Background Interactions between substance use, violence, HIV and AIDS, known as the ‘SAVA’ syndemic, are understudied among refugee youth. We assessed the synergistic effects of frequent alcohol use, depression and violence on HIV vulnerability among urban refugee youth aged 16–24 years in Kampala, Uganda.
Methods We conducted a cross-sectional survey between January and April 2018 with a convenience sample of refugee youth aged 16–24 years living in informal settlements in Kampala (Kabalagala, Rubaga, Kansanga, Katwe, Nsambya). We assessed non-communicable health conditions (frequent [≥3 times per week] alcohol use [FAU]; depression); violence (young adulthood violence [YAV] at age ≥16 years, intimate partner violence [IPV]), and HIV vulnerability (past 12-month transactional sex; recent [past 3-month] multiple [≥2] sex partners). We calculated the prevalence and co-occurrence of non-communicable health conditions, violence and HIV vulnerability variables. We then conducted multivariable logistic regression analyses to first create unique profiles of FAU, depression, YAV and IPV exposures, and second to assess for interactions between exposures on HIV vulnerability outcomes.
Results Most participants (n=445; mean age: 19.59, SD: 2.6; women: n=333, 74.8%, men: n=112, 25.2%) reported at least one non-communicable health condition or violence exposure (n=364, 81.8%), and over half (n=278, 62.4%) reported co-occurring exposures. One-fifth reported FAU (n=90; 20.2%) and one-tenth (n=49; 11%) major depression. In logistic regression models including all two-way product terms, adjusted for sociodemographics, we found (a) multiplicative interaction for joint effects of FAU and IPV (adjusted OR (aOR)=4.81, 95% CI: 1.32 to 17.52) on multiple sex partners, and (b) multiplicative interaction for joint effects of FAU and IPV (aOR=3.72, 95% CI: 1.42 to 9.74), and YAV and depression (aOR=7.13, 95% CI: 1.34 to 37.50), on transactional sex.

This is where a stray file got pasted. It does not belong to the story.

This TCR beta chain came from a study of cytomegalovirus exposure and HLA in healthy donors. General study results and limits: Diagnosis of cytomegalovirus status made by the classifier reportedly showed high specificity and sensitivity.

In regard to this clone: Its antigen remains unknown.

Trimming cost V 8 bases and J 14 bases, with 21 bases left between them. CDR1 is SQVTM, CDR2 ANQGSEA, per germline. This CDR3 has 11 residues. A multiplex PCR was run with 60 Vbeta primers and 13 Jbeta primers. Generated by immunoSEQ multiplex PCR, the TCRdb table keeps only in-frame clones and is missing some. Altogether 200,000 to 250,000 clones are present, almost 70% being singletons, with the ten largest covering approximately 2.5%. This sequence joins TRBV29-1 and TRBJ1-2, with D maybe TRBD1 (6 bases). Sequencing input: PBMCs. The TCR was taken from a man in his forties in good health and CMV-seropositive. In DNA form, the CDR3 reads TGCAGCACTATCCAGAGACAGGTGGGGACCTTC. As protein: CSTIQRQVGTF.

Conclusion Findings signal the importance of addressing the SAVA syndemic among urban refugee youth in Uganda. Synergistic interactions indicate that addressing FAU, depression or violence may concomitantly reduce HIV vulnerability with urban refugee youth.
- Child health
- Mental Health & Psychiatry
- Community-based survey
Data availability statement
Data are available upon reasonable request. Data available upon request and upon receiving research ethics approval via amendment.
This is an open access article distributed in accordance with the Creative Commons Attribution Non Commercial (CC BY-NC 4.0) license, which permits others to distribute, remix, adapt, build upon this work non-commercially, and license their derivative works on different terms, provided the original work is properly cited, appropriate credit is given, any changes made indicated, and the use is non-commercial. See: http://creativecommons.org/licenses/by-nc/4.0/.
Statistics from Altmetric.com
If you wish to reuse any or all of this article please use the link below which will take you to the Copyright Clearance Center’s RightsLink service. You will be able to get a quick price and instant permission to reuse the content in many different ways.
Handling editor Seye Abimbola
Contributors CHL conceptualised the paper, acquired funding to support data collection, and led the writing and revision and is the guarantor of this study and its overall content. MO supported data collection, led the data analysis and contributed to writing. KM contributed to writing and editing the manuscript. SM, RH, UMK and PK contributed to funding acquisition, supported data collection, and provided edits and input to the data interpretation and manuscript.
Funding The study was supported by funding from the Canadian Institutes of Health Research (CIHR) Institute of Gender and Health and the Canada Foundation for Innovation. CHL was also supported by funding from the Ontario Ministry of Research & Innovation Early Researcher Award and the Canada Research Chairs Programme.
Competing interests None declared.
Patient and public involvement Patients and/or the public were involved in the design, or conduct, or reporting, or dissemination plans of this research. Refer to the Methods section for further details.
Provenance and peer review Not commissioned; externally peer reviewed.